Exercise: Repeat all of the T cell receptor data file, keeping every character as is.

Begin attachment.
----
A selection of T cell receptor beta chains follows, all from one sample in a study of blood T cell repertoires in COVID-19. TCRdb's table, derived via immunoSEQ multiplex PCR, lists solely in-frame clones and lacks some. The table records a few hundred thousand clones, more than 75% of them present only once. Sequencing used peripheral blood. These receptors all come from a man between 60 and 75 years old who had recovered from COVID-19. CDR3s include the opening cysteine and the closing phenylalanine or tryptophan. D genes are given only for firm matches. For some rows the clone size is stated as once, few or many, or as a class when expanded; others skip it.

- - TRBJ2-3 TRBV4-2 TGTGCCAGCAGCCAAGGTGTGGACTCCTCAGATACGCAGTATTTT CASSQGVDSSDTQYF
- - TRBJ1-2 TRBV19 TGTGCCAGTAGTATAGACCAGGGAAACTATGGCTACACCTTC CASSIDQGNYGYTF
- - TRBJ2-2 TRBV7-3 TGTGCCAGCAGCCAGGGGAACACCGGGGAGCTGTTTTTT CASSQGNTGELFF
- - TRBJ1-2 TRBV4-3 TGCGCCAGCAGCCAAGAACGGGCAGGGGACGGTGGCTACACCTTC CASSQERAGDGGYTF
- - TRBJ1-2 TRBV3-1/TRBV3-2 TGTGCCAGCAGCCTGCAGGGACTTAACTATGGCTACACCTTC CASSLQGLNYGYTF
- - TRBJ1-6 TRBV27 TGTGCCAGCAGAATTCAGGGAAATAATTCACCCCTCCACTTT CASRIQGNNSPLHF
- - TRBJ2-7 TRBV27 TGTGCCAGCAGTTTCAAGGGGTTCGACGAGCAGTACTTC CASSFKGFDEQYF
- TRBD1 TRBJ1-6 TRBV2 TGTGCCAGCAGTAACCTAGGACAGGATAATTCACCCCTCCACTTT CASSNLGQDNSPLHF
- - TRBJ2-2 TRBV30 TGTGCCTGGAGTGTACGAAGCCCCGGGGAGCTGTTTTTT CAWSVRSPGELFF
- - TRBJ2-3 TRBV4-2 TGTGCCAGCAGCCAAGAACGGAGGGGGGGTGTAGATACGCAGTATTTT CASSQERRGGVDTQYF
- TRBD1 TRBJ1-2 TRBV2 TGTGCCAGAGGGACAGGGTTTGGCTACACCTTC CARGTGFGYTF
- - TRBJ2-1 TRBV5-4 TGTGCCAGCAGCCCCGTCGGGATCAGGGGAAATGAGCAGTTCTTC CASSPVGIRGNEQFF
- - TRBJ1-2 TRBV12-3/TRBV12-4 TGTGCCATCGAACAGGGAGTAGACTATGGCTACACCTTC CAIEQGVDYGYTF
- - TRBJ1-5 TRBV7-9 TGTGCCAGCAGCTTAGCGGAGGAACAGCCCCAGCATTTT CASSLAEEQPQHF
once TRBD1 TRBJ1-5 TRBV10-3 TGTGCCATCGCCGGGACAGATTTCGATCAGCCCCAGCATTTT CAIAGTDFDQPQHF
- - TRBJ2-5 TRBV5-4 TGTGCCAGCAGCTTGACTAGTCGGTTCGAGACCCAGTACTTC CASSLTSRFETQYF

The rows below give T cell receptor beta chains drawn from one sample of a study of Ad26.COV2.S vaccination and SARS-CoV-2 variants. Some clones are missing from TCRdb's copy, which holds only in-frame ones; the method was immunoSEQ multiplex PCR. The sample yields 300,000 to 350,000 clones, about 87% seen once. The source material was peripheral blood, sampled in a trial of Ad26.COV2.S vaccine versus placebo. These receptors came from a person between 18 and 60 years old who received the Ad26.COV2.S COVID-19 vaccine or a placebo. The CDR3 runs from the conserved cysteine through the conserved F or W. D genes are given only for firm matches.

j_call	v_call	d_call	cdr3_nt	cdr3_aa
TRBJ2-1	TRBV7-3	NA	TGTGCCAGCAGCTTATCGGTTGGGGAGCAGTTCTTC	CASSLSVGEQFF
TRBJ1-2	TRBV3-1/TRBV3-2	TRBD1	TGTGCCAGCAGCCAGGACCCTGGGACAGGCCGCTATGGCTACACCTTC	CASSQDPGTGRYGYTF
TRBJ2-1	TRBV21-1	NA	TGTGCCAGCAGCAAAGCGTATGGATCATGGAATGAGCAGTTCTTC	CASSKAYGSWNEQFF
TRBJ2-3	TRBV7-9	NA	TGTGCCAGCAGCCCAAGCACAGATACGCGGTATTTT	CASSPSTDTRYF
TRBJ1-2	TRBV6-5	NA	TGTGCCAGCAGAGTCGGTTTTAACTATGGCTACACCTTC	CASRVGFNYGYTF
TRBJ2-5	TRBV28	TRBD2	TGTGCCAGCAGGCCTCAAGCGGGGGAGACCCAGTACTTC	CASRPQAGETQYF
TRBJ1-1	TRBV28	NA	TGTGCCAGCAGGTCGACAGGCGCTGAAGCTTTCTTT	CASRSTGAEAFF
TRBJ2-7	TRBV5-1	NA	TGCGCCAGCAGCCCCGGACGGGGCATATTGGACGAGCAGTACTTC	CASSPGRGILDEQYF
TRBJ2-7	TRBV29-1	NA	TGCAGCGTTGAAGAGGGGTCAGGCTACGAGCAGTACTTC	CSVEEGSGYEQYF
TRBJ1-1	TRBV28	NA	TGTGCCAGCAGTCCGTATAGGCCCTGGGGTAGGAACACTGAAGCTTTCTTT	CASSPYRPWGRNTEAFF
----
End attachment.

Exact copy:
A selection of T cell receptor beta chains follows, all from one sample in a study of blood T cell repertoires in COVID-19. TCRdb's table, derived via immunoSEQ multiplex PCR, lists solely in-frame clones and lacks some. The table records a few hundred thousand clones, more than 75% of them present only once. Sequencing used peripheral blood. These receptors all come from a man between 60 and 75 years old who had recovered from COVID-19. CDR3s include the opening cysteine and the closing phenylalanine or tryptophan. D genes are given only for firm matches. For some rows the clone size is stated as once, few or many, or as a class when expanded; others skip it.

- - TRBJ2-3 TRBV4-2 TGTGCCAGCAGCCAAGGTGTGGACTCCTCAGATACGCAGTATTTT CASSQGVDSSDTQYF
- - TRBJ1-2 TRBV19 TGTGCCAGTAGTATAGACCAGGGAAACTATGGCTACACCTTC CASSIDQGNYGYTF
- - TRBJ2-2 TRBV7-3 TGTGCCAGCAGCCAGGGGAACACCGGGGAGCTGTTTTTT CASSQGNTGELFF
- - TRBJ1-2 TRBV4-3 TGCGCCAGCAGCCAAGAACGGGCAGGGGACGGTGGCTACACCTTC CASSQERAGDGGYTF
- - TRBJ1-2 TRBV3-1/TRBV3-2 TGTGCCAGCAGCCTGCAGGGACTTAACTATGGCTACACCTTC CASSLQGLNYGYTF
- - TRBJ1-6 TRBV27 TGTGCCAGCAGAATTCAGGGAAATAATTCACCCCTCCACTTT CASRIQGNNSPLHF
- - TRBJ2-7 TRBV27 TGTGCCAGCAGTTTCAAGGGGTTCGACGAGCAGTACTTC CASSFKGFDEQYF
- TRBD1 TRBJ1-6 TRBV2 TGTGCCAGCAGTAACCTAGGACAGGATAATTCACCCCTCCACTTT CASSNLGQDNSPLHF
- - TRBJ2-2 TRBV30 TGTGCCTGGAGTGTACGAAGCCCCGGGGAGCTGTTTTTT CAWSVRSPGELFF
- - TRBJ2-3 TRBV4-2 TGTGCCAGCAGCCAAGAACGGAGGGGGGGTGTAGATACGCAGTATTTT CASSQERRGGVDTQYF
- TRBD1 TRBJ1-2 TRBV2 TGTGCCAGAGGGACAGGGTTTGGCTACACCTTC CARGTGFGYTF
- - TRBJ2-1 TRBV5-4 TGTGCCAGCAGCCCCGTCGGGATCAGGGGAAATGAGCAGTTCTTC CASSPVGIRGNEQFF
- - TRBJ1-2 TRBV12-3/TRBV12-4 TGTGCCATCGAACAGGGAGTAGACTATGGCTACACCTTC CAIEQGVDYGYTF
- - TRBJ1-5 TRBV7-9 TGTGCCAGCAGCTTAGCGGAGGAACAGCCCCAGCATTTT CASSLAEEQPQHF
once TRBD1 TRBJ1-5 TRBV10-3 TGTGCCATCGCCGGGACAGATTTCGATCAGCCCCAGCATTTT CAIAGTDFDQPQHF
- - TRBJ2-5 TRBV5-4 TGTGCCAGCAGCTTGACTAGTCGGTTCGAGACCCAGTACTTC CASSLTSRFETQYF

The rows below give T cell receptor beta chains drawn from one sample of a study of Ad26.COV2.S vaccination and SARS-CoV-2 variants. Some clones are missing from TCRdb's copy, which holds only in-frame ones; the method was immunoSEQ multiplex PCR. The sample yields 300,000 to 350,000 clones, about 87% seen once. The source material was peripheral blood, sampled in a trial of Ad26.COV2.S vaccine versus placebo. These receptors came from a person between 18 and 60 years old who received the Ad26.COV2.S COVID-19 vaccine or a placebo. The CDR3 runs from the conserved cysteine through the conserved F or W. D genes are given only for firm matches.

j_call	v_call	d_call	cdr3_nt	cdr3_aa
TRBJ2-1	TRBV7-3	NA	TGTGCCAGCAGCTTATCGGTTGGGGAGCAGTTCTTC	CASSLSVGEQFF
TRBJ1-2	TRBV3-1/TRBV3-2	TRBD1	TGTGCCAGCAGCCAGGACCCTGGGACAGGCCGCTATGGCTACACCTTC	CASSQDPGTGRYGYTF
TRBJ2-1	TRBV21-1	NA	TGTGCCAGCAGCAAAGCGTATGGATCATGGAATGAGCAGTTCTTC	CASSKAYGSWNEQFF
TRBJ2-3	TRBV7-9	NA	TGTGCCAGCAGCCCAAGCACAGATACGCGGTATTTT	CASSPSTDTRYF
TRBJ1-2	TRBV6-5	NA	TGTGCCAGCAGAGTCGGTTTTAACTATGGCTACACCTTC	CASRVGFNYGYTF
TRBJ2-5	TRBV28	TRBD2	TGTGCCAGCAGGCCTCAAGCGGGGGAGACCCAGTACTTC	CASRPQAGETQYF
TRBJ1-1	TRBV28	NA	TGTGCCAGCAGGTCGACAGGCGCTGAAGCTTTCTTT	CASRSTGAEAFF
TRBJ2-7	TRBV5-1	NA	TGCGCCAGCAGCCCCGGACGGGGCATATTGGACGAGCAGTACTTC	CASSPGRGILDEQYF
TRBJ2-7	TRBV29-1	NA	TGCAGCGTTGAAGAGGGGTCAGGCTACGAGCAGTACTTC	CSVEEGSGYEQYF
TRBJ1-1	TRBV28	NA	TGTGCCAGCAGTCCGTATAGGCCCTGGGGTAGGAACACTGAAGCTTTCTTT	CASSPYRPWGRNTEAFF